As cold weather arrives, what to do and not do to keep safe involve a number of potential factors and scenarios. Job sites, homes, businesses, vehicles and more all may have a cold weather-related challenge to confront.
Preparation can address many issues. For instance, winter weather driving and vehicle safety checks along with vehicle emergency kits can be essential and life-saving. Preventing hypothermia and frostbite on a work site may take planning ahead during weather extremes.
Other areas of safety may involve use of powered equipment. According to the Occupational Safety and Health Administration (OSHA), snow blowers commonly cause lacerations or amputations when operators attempt to clear jams with the equipment turned on. The agency says to never attempt to clear a jam by hand.
“First, turn the snow blower off and wait for all moving parts to stop, and then use a long stick to clear the wet snow or debris from the machine,” the agency says. “Keep your hands and feet away from moving parts. Refuel a snow blower prior to starting the machine; do not add fuel when the equipment is running or when the engine is hot.”
Another safety concern involves generators. Potential hazards include shocks and electrocution, carbon monoxide from a generator’s exhaust and fires from improperly refueling the generator or inappropriately storing fuel.
OSHA recommends some safe work practices, including:
Inspect portable generators for damage or loose fuel lines that may have occurred during transportation and/or handling.
Keep the generator dry.
Maintain and operate portable generators according to the manufacturer’s use and safety instructions.
Never attach a generator directly to the electrical system of a structure (home, office or trailer) unless the generator has a properly installed transfer switch because this creates a risk of electrocution for utility workers.
Before refueling, shut down the generator. Never store fuel indoors.
Other types of challenges bring generator use into focus during cold weather. Carbon monoxide (CO) is a colorless, odorless, toxic gas. Many workers have died from CO poisoning because a generator was not adequately ventilated, according to OSHA.
To avoid carbon monoxide poisoning, the agency recommends:
Never use a generator indoors.
Never place a generator outdoors near doors, windows or vents.
If you or others show symptoms of CO poisoning — dizziness, headaches, nausea, tiredness — get to fresh air immediately and seek medical attention.
According to the Cleveland Clinic, carbon monoxide is in fumes and smoke from car and truck engines, small gasoline engines, fuel-burning space heaters, gas stoves, lanterns, heating systems including home furnaces, and burning charcoal, kerosene, propane or wood.
According to the clinic, each year in the U.S., CO poisoning kills more than 400 people, sends an additional 20,000 people to emergency rooms and hospitalizes more than 4,000 people. Occupations with high CO levels include:
Symptoms of carbon monoxide poisoning include mild headache, nausea and shortness of breath. Moderate CO exposure can cause symptoms such as chest pain, dizziness and weakness, fainting, loss of muscle coordination, mental confusion, severe headache and an upset stomach with nausea and vomiting.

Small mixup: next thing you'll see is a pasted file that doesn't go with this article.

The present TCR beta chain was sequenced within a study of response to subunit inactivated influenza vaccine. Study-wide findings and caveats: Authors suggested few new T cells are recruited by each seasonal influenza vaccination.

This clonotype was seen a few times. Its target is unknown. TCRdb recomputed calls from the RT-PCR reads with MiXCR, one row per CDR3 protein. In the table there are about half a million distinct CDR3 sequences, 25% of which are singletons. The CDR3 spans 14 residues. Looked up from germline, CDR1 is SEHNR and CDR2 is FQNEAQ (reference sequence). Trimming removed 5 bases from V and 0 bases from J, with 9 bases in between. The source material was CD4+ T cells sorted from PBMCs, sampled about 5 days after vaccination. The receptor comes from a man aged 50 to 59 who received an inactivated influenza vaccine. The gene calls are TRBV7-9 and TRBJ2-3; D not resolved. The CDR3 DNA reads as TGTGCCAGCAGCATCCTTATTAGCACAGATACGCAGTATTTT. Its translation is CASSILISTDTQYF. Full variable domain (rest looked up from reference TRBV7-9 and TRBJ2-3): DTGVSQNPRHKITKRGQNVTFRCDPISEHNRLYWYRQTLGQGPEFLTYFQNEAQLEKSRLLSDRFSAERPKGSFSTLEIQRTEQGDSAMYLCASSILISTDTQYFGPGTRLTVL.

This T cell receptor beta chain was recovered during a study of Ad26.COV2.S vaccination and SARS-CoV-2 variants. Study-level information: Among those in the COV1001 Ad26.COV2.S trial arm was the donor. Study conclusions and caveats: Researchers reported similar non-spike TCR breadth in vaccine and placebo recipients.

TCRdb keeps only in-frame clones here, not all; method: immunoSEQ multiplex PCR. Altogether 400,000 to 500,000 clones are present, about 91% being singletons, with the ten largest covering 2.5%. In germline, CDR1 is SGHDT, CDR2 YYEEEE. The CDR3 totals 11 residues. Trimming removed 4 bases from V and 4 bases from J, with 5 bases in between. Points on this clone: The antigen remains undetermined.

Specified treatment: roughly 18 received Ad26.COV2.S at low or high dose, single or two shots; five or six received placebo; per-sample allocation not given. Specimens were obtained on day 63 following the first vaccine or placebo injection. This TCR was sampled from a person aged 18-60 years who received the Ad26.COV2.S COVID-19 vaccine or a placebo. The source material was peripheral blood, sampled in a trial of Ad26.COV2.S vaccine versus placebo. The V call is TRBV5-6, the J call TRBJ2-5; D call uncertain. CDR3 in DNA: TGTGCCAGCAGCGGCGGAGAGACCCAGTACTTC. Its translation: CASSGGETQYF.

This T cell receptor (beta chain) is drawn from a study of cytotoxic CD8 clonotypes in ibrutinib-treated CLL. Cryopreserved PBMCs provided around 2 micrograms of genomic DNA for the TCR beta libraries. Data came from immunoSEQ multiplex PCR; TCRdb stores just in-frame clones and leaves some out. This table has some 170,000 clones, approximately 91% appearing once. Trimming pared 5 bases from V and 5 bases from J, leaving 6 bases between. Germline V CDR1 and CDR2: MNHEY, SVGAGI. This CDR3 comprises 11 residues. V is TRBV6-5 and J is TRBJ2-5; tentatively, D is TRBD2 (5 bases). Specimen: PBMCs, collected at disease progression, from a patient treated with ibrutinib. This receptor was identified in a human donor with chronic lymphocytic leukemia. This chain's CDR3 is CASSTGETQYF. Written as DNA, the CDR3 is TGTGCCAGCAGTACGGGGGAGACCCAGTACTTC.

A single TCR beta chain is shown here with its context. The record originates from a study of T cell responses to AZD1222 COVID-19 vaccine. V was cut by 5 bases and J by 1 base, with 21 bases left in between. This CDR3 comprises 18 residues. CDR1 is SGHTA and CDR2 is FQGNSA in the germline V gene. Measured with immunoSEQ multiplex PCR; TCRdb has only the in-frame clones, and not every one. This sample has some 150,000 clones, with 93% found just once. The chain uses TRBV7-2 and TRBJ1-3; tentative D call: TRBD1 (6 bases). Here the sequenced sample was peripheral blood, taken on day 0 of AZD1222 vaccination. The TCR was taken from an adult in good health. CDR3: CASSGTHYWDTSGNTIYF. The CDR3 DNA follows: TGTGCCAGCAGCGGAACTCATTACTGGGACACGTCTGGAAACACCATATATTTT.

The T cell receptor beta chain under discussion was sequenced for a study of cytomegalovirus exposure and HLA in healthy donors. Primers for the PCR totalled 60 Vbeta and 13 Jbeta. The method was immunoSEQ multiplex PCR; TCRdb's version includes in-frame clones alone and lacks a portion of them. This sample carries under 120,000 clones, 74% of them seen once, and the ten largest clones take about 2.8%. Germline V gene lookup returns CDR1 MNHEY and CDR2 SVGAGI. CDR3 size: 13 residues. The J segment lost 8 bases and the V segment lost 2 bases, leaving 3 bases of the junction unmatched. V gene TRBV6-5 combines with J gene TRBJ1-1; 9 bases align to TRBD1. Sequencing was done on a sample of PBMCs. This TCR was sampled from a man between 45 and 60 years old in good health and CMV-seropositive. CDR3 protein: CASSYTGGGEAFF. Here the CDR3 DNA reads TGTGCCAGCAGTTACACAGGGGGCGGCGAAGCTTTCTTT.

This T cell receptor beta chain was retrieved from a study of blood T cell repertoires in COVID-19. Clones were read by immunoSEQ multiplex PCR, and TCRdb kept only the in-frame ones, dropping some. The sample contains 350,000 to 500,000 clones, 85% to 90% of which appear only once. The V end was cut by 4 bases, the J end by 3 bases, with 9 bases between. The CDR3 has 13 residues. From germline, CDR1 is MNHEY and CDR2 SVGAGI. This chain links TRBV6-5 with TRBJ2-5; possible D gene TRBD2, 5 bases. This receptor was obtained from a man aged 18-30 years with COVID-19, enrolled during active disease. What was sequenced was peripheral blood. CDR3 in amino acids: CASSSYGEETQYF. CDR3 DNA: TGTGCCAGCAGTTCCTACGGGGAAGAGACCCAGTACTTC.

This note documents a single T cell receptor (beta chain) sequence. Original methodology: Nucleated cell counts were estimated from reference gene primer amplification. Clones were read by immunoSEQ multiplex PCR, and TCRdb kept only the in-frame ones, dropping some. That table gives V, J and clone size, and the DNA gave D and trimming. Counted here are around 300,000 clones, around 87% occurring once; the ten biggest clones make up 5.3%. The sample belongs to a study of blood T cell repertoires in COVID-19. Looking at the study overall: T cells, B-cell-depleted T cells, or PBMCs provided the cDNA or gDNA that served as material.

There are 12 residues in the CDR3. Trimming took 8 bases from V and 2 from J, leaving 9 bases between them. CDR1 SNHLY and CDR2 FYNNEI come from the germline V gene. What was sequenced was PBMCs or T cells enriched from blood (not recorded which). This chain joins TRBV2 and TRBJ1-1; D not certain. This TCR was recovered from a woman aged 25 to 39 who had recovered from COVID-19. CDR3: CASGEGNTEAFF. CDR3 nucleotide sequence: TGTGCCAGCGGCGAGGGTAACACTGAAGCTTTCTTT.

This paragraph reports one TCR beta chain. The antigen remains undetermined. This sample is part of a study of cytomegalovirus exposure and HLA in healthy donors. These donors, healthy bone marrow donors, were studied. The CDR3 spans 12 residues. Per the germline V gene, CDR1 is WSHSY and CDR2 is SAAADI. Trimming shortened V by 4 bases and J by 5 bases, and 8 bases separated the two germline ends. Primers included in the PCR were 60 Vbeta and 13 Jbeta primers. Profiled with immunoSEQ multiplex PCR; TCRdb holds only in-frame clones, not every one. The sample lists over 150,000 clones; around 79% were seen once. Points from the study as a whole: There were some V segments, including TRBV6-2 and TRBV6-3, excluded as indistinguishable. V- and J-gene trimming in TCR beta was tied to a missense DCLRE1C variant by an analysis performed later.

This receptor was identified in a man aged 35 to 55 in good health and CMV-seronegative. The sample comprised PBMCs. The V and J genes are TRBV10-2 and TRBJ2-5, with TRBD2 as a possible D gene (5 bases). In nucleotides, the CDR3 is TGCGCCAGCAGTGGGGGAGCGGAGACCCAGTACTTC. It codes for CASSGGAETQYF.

The Portable Generator Manufacturers’ Association (PGMA) seeks to develop and influence safety and performance standards. It recommends reading and following a generator operator’s manual before operating and installing CO detectors/alarms inside your home.
Generator manufacturers also have been trying to make products safer. Honda Power Equipment, Alpharetta, Ga., features Honda generators for commercial and consumer applications that produce between 1,000 and 10,000W of power for recreation, construction, rental, computers, appliances and emergency use. Honda generators are powered by Honda four-stroke engines.
Some of those generators include the Honda CO-MINDER™, an advanced carbon monoxide detection system designed to help protect users from injury or death from accidental carbon monoxide poisoning. Mi-T-M Corp., Peosta, Iowa, has added a CO sensor to its generators. The built-in sensor triggers an automatic shutoff when gas builds up to dangerous levels.
The GP Series 6500 COsense® portable generator from Generac Mobile Products, Berlin, Wis., offers protection against carbon monoxide. The generator is engineered to detect building amounts of CO faster than a household carbon monoxide monitor, the company says.
The National Weather Service advises to regularly check smoke/carbon monoxide detectors. According to the weather service, the danger of CO poisoning is greater during winter storms when doors and windows stay closed and fireplaces and gas heaters are in use.
Tips to prevent carbon monoxide poisoning
The Centers for Disease Control and Prevention (CDC) recommends the following tips to prevent carbon monoxide (CO) poisoning:
Never use a gas range or oven to heat a home.
Never leave the motor running in a vehicle parked in an enclosed or partially enclosed space, such as a garage.
Never use a generator, pressure washer or any gasoline-powered engine inside your home, basement or garage or less than 20 ft. from any window, door or vent. Use an extension cord that is more than 20 ft. long to keep the generator at a safe distance.
When using a generator, use a battery-powered or battery backup CO detector in your home.
Never run a generator, pressure washer or any gasoline-powered engine inside a basement, garage or other enclosed structure, even if the doors or windows are open, unless the equipment is professionally installed and vented. Keep vents and flues free of debris, especially if winds are high. Flying debris can block ventilation lines.
If CO poisoning is suspected, call 911 or your local Poison Control Center at 800-222-1222 or consult a health care professional right away.